Now let’s take a closer look at which defect types were most common for both Cavendish and Lady Finger bananas. By examining the results in more detail, we will be able to determine which of the defect types are responsible for the largest proportion of reject fruit. Growers are then able to use this list to focus their efforts on specific causes of defects that could offer the greatest reduction in rejects for the smallest effort or cost.

 

This image provides an example of misshapen Lady Finger fruit evaluated in the study

More information...

A poster is now available showing common quality issues and packing guidelines for subtropical banana growers. To receive a hard copy or for more information contact NSW DPI Industry Development Officer Tom Flanagan on (02) 6626 1352 or email tom.flanagan@dpi.nsw.gov.au 

NSW DPI would like to acknowledge all growers who agreed to participate in the study, Matt Weinert, Leanne Davis from NSW DPI and Valerie Shrubb, Anastasia Van Blommestein and Brett Renton from WA DPIRD for undertaking the research.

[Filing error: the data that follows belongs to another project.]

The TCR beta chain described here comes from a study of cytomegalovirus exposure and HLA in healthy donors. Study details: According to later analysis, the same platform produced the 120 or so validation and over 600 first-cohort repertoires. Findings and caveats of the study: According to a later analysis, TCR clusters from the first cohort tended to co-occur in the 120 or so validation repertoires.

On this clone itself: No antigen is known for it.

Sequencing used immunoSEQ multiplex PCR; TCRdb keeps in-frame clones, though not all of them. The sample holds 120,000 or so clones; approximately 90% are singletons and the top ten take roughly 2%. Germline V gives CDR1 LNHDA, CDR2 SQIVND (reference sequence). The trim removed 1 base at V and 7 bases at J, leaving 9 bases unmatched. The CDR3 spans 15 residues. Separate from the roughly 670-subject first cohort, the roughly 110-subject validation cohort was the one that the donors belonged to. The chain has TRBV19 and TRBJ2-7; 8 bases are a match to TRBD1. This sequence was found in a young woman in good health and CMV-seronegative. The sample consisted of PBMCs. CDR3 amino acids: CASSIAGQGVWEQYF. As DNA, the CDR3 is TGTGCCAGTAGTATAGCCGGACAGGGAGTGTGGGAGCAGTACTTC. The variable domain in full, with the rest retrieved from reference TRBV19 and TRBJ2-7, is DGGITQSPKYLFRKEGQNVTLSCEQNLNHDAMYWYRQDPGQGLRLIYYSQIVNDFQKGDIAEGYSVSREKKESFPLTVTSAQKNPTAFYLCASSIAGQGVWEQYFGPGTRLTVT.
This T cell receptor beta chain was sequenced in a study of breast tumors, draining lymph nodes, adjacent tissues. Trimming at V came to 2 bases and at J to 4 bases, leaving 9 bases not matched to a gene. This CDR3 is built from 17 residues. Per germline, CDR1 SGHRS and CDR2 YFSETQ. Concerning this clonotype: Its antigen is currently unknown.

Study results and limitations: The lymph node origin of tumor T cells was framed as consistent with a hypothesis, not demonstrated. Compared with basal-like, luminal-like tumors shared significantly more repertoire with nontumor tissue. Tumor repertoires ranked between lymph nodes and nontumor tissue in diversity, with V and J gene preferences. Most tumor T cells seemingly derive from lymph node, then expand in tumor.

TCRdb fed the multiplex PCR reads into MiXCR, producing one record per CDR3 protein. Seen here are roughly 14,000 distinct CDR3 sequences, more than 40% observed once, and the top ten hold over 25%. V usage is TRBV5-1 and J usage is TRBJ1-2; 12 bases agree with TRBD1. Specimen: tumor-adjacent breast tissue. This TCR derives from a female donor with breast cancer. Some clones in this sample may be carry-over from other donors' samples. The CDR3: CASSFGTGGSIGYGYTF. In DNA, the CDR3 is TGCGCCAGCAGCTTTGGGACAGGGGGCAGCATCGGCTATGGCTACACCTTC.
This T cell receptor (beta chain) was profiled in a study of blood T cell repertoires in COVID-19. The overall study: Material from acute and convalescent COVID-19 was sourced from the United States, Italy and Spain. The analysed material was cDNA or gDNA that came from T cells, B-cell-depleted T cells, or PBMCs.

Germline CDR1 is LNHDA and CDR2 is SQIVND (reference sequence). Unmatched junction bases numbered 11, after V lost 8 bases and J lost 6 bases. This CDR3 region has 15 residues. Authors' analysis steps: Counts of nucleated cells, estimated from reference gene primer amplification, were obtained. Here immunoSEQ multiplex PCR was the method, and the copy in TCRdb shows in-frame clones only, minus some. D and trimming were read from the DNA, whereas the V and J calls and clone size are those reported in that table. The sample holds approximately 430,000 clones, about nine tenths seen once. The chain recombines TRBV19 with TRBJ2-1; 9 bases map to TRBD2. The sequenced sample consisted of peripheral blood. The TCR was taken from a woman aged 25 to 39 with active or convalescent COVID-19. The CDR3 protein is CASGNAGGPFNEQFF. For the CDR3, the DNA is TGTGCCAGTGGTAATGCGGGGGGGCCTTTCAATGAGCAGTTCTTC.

This research has been funded as part of the Subtropical Banana Development and Extension Program (BA16007), which is funded by Hort Innovation, using the banana research and development levy and co-investment from the New South Wales Department of Primary Industries and WA Department of Primary Industries and Regional Development. Hort Innovation is the grower-owned, not-for-profit research and development corporation for Australian horticulture.

Shanara Veivers

Shanara Veivers

Diversity and hard work paves the path for a rewarding career in horticulture.

It’s not every day you find a job that sees you out and about doing field work, running lab experiments, organising and facilitating events, and visiting banana growers on farm. This is all in a day’s work for Research Horticulturist Shanara Veivers, who has gained a diverse range of experience since starting with the Department approximately four years ago.
As an integral member of the banana extension team, Shanara has been responsible for managing an innovation trial based at the South Johnstone Research Facility. This has involved investigating a number of ‘out of the box’ concepts focused on increasing agronomic and environmental performance of banana farming systems. Some of her research areas have included the effects of different de-suckering methods, ground covers, ‘softer’ chemical options, and more recently the use of entomopathogenic nematodes for the control of banana weevil borer and bunch pests.